The legendary Greek climber Michael Tsoukias, who succumbed last week to COVID-19, was not just one of Greece’s foremost mountaineers; he was instrumental in establishing the foundations for the accreditation system for Greek climbers, and a pioneer in promoting outdoor activities, co-founding the Greek outdoor sports company Trekking Hellas together with his friend and climbing partner Christos Lambris.
“He was my instructor when I started climbing in the 80s. He is the one who pushed me to do what I love for a living, and he is the one who created the mountaineering educational system, so we could all become professionals. Unfortunately, I wasn’t able to thank him” says climber Aris Theodoropoulos.
“It is thanks to his vision that climbing was developed in Greece,” says mountain guide Michalis Vasileiou. “Trekking Hellas was a truly bold initiative. He built it from the ground up, before Greece had any idea of such things. He was ahead of the game, like with the Greek Camel Trophy he organized.”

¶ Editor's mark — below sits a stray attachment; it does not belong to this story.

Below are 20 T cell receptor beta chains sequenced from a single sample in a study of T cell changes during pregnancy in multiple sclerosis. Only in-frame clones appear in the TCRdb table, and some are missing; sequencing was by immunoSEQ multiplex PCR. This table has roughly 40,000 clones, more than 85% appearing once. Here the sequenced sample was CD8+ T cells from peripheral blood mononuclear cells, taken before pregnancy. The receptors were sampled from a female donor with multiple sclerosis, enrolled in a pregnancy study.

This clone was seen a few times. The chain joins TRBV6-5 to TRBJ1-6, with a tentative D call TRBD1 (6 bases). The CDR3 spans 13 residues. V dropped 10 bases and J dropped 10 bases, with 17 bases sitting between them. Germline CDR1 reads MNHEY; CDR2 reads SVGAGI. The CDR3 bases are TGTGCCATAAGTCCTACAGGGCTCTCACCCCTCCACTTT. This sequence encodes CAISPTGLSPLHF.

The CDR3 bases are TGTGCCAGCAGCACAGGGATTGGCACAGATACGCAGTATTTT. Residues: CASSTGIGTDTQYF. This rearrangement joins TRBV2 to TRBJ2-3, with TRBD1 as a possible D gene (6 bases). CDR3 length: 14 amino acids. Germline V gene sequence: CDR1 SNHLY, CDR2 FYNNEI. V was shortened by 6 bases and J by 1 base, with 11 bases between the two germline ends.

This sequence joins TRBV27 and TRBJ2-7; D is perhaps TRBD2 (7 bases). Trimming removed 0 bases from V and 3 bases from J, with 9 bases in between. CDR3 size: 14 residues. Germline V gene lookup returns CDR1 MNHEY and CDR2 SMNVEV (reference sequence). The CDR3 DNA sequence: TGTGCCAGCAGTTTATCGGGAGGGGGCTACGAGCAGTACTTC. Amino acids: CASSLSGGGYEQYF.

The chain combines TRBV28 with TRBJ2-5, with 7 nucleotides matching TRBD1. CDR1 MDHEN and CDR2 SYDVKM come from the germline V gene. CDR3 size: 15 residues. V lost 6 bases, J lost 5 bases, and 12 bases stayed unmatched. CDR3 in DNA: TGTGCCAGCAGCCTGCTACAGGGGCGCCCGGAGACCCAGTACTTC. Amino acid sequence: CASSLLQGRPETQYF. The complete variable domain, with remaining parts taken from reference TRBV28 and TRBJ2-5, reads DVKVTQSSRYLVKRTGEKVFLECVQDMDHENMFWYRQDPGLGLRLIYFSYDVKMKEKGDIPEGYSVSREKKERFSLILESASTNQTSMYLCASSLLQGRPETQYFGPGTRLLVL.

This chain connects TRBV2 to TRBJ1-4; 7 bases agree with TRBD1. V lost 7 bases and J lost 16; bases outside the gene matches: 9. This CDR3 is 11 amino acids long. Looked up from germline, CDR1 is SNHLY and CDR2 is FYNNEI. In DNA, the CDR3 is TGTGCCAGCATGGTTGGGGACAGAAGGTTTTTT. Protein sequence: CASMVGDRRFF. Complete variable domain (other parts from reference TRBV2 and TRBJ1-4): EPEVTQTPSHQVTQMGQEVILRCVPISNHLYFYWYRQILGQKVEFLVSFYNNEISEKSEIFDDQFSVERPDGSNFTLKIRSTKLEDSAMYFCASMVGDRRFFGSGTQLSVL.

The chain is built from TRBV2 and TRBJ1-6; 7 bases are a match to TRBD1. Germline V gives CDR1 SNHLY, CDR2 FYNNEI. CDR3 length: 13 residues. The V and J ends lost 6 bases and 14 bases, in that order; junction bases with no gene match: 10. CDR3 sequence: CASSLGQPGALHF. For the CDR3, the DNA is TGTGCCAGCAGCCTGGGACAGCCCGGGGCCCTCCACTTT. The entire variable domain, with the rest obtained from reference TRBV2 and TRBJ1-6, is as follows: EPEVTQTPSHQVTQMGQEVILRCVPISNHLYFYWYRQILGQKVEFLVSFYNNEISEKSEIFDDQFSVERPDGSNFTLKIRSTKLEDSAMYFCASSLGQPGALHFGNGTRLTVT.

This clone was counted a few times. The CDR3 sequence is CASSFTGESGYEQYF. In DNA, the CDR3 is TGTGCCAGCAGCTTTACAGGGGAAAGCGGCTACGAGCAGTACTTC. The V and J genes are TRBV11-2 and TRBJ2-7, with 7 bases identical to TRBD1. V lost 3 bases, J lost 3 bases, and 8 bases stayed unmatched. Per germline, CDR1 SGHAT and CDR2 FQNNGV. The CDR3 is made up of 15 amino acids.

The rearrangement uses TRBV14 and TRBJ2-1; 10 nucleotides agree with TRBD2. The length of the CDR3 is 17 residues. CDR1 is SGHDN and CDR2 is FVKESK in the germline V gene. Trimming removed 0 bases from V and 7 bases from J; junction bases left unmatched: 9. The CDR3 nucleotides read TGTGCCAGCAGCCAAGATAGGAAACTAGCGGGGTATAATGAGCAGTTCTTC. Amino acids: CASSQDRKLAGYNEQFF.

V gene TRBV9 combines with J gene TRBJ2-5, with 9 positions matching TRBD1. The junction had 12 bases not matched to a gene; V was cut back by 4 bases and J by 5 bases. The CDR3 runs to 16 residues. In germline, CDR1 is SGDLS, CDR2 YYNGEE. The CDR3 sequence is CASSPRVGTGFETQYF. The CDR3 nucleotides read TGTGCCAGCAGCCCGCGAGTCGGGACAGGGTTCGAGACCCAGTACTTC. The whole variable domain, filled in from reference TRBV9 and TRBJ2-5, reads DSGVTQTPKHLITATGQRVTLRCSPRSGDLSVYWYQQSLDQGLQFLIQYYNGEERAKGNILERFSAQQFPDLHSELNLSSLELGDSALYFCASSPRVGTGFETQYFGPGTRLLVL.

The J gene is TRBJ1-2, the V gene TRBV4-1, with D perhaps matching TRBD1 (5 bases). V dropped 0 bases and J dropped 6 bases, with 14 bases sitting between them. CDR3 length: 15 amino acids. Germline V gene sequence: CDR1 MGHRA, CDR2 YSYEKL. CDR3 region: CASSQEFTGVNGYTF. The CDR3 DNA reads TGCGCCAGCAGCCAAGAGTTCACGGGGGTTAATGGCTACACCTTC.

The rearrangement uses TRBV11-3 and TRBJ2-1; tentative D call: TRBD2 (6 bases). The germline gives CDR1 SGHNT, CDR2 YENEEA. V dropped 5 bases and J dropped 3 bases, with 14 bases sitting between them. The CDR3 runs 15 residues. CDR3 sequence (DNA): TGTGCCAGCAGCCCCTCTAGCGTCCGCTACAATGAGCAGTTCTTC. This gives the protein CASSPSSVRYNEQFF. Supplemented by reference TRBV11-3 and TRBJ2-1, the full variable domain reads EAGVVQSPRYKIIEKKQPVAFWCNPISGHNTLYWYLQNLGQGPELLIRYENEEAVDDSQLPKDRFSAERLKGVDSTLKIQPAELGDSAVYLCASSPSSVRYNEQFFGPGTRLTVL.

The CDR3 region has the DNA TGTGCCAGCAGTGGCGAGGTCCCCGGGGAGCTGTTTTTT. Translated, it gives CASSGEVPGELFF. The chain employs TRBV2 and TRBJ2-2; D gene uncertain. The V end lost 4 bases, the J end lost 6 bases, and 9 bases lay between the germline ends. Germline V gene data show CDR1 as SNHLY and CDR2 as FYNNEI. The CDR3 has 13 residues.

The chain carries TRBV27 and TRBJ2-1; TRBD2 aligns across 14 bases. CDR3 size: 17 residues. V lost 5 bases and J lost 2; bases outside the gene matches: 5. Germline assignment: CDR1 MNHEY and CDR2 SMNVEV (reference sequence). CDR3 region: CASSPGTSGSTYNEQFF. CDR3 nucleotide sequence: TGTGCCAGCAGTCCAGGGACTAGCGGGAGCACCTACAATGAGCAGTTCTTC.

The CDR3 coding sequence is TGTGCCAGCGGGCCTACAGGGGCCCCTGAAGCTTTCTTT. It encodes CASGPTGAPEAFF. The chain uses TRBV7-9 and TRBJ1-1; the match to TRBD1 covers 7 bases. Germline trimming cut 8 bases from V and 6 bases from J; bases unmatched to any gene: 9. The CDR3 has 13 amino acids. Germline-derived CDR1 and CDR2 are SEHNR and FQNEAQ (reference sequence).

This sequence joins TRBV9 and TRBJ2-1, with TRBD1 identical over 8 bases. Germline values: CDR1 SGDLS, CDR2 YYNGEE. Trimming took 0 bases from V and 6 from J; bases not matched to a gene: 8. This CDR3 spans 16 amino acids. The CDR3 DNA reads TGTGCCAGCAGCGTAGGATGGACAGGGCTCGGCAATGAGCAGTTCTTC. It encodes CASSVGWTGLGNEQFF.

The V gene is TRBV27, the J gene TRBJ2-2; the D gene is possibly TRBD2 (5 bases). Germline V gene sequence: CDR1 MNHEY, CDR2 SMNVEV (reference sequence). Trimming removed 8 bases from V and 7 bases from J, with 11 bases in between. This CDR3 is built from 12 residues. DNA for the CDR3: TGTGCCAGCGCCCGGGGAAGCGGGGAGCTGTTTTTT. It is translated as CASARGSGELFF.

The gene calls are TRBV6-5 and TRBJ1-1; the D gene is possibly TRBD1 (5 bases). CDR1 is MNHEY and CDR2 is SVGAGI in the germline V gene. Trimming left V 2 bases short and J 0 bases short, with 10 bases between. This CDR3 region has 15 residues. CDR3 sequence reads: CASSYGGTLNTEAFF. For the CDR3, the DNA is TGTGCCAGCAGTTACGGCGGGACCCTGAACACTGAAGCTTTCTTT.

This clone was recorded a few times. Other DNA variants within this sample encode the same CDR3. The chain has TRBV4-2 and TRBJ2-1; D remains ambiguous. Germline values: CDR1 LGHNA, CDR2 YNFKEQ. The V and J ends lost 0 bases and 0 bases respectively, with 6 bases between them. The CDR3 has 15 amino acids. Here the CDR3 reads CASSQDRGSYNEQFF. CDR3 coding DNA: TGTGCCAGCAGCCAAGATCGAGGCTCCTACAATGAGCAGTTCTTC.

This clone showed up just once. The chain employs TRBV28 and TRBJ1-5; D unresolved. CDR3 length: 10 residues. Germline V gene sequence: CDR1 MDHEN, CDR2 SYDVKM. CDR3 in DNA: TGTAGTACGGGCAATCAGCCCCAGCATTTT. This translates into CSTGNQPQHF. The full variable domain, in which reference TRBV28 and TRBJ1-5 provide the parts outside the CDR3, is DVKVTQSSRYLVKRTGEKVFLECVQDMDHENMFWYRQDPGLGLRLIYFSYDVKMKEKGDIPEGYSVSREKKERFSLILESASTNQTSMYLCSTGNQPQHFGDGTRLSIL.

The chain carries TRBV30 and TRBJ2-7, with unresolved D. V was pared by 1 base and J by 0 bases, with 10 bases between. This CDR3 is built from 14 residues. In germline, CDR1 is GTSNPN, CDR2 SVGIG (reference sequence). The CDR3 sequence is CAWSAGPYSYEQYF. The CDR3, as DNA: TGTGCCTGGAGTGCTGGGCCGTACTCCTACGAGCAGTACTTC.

I remember how impressed I had been during one of our talks. He was frank and outspoken: about families who alienate children from nature by overprotecting them, about the type of mother who sees mud as filth, and about the state that doesn’t cultivate the right attitudes in schools. He was an advocate of life close to nature – he himself lived in the village of Kotylio in the Peloponnese. He wanted to shape nature-loving minds and, as the president of the Hellenic Association of Tourism Enterprises in Outdoor Activities, he spearheaded key initiatives.
As an experienced climber he had led numerous expeditions, the most daring being the first Greek ascent of the Himalayas in 1985, during which two of his companions were killed; he managed to save the life of another, Christos Lambris.
Others recall his trial descent of the Nestos River in 1989 with an inflatable sea dinghy, while others remember him for the pioneering ideas he brought to Greece.
Michalis Vasileiou remembers: “He was a master on the ice and a good man. He was open-hearted and possessed a subtle sense of humor. He was adventurous. He never lost his courage, no matter what. He was solid as a rock and incredibly resilient. He did everything with wisdom and respect towards nature. Whatever he did, he did well. One day I even came across him having taken apart the engine of a Land Rover and working on it – he then put it back together and it worked perfectly. The Amazon, Antarctica… he never stopped. We never expected him to leave us this way.”